On March 9, 2013, nineteen masked men and one masked woman brought an all-out war between good and evil down upon a small, private, Liberal Arts College. It wasn’t the first time this had happened, nor will it be the last. That’s right. I’m referring to last year’s Lucha de Sound– the largest lucha libre show in the Pacific Northwest. That particular show holds special significance for me because 1) it took place at my current academic home, the University of Puget Sound, and 2) it was there that I made my first public appearance as a full-fledged luchadora.
A luchador’s debut is no small matter. It is always nerve-wracking. A debut is a sort of trial-by-fire where months or years of training finally come to fruition. There is virtually nothing you can do during your training to prepare yourself for the sensation of being scrutinized by an audience for the first time. And in my case, that audience consisted of over one thousand spectators.
Nothing really compares to seeing the audience for the first time as you enter for your match…especially your first match. Debutante or seasoned luchador, I think that same rush will always be there. That being said, I will never forget my first Lucha de Sound.
I left the doorway of the locker room when the announcers first began the narrative for our match. The locker room is down a short, whitewashed brick hallway. I walked toward the lobby in a trance-like state. I could hear the crowd settling down after the previous match. My quick glance through a side doorway into the gym told me that the audience had grown almost a third its size since I last checked.
I met up with the ring girls in the lobby of the Fieldhouse. We exchanged quick greetings and they wished me “good luck.” Unlike my male compatriots, I wouldn’t be entering with an escort- a strange source of pride for me to this day.
Then, a shot of instant adrenaline as I heard the announcers yell my name, and my entrance music blasted up out of the chaos of cheers. Go time.
I only remember the rest in still-frame instants. The inside of the Memorial Fieldhouse is reminiscent of a wooden airplane hanger. Sound resonates easily up to the rafters. At floor level, the audience fills rows upon rows of folding chairs that surround the ring. Yet more onlookers are packed into bleacher benches on the upper level of the enormous gymnasium. The Fieldhouse is dark, except for the flashing, multicolored lights that illuminate an arch around the giant door through which I have just entered. One by one, my partner, then our opponents, enter the ring to roars of applause…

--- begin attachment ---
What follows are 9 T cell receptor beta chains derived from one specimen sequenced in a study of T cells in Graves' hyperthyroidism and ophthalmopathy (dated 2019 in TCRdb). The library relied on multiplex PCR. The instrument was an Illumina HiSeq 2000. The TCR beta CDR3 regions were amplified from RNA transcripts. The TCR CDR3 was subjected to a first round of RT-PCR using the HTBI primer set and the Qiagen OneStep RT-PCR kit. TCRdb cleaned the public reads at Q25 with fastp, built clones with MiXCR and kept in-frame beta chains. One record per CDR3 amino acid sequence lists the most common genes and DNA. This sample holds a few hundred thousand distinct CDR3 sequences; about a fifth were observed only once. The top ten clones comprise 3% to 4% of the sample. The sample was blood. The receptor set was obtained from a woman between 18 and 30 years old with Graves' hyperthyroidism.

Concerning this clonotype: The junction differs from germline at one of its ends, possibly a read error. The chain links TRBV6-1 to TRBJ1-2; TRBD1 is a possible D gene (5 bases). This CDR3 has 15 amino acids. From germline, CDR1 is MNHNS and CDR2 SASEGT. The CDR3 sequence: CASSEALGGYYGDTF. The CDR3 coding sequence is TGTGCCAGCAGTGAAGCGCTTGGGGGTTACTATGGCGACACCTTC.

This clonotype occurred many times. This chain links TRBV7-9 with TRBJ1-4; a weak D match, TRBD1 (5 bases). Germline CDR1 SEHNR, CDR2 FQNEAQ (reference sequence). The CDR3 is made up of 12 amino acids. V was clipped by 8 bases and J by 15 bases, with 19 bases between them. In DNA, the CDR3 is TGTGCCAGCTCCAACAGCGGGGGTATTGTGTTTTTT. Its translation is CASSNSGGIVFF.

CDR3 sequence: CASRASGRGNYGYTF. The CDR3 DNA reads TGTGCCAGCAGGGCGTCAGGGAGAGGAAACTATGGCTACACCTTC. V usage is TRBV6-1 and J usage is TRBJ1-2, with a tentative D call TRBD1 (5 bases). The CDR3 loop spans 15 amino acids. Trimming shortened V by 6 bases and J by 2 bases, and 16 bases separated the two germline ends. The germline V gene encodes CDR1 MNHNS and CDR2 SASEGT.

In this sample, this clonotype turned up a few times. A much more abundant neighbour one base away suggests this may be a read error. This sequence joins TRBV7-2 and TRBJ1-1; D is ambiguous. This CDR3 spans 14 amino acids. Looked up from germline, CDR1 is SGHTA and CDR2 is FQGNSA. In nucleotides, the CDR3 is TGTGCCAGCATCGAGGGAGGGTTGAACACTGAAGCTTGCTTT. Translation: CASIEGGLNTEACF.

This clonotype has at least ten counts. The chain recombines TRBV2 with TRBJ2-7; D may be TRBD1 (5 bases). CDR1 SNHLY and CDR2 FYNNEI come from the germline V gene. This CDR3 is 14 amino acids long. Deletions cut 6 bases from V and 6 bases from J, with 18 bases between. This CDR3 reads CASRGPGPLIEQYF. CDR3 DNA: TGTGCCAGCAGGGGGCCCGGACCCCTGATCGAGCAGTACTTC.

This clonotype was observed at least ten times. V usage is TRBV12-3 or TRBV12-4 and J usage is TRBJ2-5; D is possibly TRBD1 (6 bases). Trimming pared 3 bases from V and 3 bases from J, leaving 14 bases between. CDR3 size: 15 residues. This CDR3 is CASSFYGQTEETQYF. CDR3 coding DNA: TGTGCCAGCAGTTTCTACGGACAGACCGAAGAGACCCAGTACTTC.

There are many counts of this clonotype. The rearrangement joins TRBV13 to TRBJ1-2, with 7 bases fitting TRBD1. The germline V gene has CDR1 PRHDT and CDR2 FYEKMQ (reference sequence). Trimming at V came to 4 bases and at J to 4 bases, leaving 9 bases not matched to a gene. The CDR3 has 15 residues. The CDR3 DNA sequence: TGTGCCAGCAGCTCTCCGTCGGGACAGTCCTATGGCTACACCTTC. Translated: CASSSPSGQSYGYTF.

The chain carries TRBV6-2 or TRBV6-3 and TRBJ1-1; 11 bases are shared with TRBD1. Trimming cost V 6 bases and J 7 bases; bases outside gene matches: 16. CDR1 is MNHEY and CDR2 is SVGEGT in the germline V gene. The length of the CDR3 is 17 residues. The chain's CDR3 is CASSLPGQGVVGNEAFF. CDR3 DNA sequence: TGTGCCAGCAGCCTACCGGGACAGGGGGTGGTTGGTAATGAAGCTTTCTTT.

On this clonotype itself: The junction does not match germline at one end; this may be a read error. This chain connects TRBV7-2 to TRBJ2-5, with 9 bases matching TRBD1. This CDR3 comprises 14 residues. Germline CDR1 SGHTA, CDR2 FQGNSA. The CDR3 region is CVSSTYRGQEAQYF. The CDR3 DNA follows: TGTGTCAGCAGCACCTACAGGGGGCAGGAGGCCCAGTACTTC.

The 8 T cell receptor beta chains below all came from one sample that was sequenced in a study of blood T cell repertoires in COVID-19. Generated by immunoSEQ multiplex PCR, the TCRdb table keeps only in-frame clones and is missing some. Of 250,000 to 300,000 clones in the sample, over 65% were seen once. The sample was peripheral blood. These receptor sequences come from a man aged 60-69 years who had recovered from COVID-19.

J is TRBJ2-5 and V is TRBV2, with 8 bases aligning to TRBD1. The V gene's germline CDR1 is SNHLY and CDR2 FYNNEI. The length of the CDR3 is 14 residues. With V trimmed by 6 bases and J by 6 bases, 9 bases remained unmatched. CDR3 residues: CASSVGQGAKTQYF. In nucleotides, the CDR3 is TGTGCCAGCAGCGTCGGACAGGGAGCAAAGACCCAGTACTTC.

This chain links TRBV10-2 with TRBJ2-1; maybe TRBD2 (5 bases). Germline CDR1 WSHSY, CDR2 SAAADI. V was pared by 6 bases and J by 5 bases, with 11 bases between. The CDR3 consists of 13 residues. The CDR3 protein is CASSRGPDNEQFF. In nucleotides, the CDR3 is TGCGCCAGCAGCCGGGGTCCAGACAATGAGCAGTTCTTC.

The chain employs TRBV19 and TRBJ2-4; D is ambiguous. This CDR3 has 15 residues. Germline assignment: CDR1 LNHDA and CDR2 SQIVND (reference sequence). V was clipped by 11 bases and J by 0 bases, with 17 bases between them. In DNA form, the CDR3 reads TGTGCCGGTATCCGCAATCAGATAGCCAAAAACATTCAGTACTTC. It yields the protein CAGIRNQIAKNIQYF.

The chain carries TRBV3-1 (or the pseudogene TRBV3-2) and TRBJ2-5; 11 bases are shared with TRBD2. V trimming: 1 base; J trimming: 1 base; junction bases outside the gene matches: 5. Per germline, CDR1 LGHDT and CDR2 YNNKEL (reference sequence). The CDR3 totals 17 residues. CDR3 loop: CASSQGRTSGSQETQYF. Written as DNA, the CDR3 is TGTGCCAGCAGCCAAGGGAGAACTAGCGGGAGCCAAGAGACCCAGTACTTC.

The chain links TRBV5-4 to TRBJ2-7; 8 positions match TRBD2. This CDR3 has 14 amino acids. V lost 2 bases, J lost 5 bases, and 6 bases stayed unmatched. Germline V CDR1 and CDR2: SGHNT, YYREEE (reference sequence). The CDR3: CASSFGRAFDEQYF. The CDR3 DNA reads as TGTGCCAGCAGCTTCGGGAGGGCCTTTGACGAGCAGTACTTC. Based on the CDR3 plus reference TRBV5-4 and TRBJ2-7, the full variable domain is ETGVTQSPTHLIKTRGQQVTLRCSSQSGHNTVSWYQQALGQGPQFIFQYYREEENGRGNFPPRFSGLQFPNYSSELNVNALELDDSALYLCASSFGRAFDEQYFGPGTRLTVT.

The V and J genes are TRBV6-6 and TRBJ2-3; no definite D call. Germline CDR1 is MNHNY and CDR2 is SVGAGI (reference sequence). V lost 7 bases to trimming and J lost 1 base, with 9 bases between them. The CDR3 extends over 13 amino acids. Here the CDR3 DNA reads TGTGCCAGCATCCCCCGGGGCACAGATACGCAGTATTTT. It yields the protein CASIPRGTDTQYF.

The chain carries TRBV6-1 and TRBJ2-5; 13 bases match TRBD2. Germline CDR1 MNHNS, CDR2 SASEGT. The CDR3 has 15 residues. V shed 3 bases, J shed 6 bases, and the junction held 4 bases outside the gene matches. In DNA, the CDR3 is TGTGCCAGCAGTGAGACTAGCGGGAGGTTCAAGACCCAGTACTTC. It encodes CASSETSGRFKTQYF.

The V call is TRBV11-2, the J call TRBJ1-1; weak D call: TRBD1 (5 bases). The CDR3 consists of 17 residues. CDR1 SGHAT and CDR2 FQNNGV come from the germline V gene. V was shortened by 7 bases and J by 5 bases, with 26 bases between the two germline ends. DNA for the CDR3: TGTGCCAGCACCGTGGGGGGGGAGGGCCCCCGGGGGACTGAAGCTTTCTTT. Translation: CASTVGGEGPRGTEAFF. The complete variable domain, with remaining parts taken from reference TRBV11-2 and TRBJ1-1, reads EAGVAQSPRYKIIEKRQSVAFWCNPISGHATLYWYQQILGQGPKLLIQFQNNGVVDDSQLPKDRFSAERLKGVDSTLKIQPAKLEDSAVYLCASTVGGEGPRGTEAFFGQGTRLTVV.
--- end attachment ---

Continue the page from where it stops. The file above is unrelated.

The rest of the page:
And then suddenly it’s over. After a 20-minute- long whirlwind of shouts, throws, kicks, and stunts that I can only half-remember performing, I am back in the locker room grinning like an idiot, my fellow luchadores asking, “How did it go?”
It takes a surprisingly long time to unpack the series of mental photographs compiled during a match, and there were moments I could only retrieve after someone else in the match or another luchador who was watching brought it up afterward. But the overall verdict was that my debut had gone swimmingly. I inadvertently set myself a pretty high bar for all of my future matches… though that’s not by any means a bad thing.
After taking off my gear and donning a fresh mask and civilian clothes for a meet-and-greet circuit of the audience, I allowed myself to bask in the glow of a job well done. I had cleared the first hurdle. I was officially a luchadora.